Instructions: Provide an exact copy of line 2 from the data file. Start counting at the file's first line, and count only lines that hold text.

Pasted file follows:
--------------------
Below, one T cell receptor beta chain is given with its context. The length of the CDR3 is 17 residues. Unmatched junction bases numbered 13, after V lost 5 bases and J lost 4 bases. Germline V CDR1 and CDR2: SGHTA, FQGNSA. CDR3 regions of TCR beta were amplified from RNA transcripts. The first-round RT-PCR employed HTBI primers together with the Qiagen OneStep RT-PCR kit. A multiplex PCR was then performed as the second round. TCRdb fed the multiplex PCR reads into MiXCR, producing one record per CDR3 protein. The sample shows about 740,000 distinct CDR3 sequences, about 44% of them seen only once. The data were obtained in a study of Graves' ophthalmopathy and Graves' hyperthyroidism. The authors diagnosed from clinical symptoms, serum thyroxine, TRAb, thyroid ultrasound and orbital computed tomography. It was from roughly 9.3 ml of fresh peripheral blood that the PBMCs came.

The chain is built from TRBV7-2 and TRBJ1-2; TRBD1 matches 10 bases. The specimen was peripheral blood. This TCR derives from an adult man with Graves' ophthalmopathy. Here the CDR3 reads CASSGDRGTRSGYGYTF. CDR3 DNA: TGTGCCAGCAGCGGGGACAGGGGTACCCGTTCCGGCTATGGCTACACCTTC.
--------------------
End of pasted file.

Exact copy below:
The chain is built from TRBV7-2 and TRBJ1-2; TRBD1 matches 10 bases. The specimen was peripheral blood. This TCR derives from an adult man with Graves' ophthalmopathy. Here the CDR3 reads CASSGDRGTRSGYGYTF. CDR3 DNA: TGTGCCAGCAGCGGGGACAGGGGTACCCGTTCCGGCTATGGCTACACCTTC.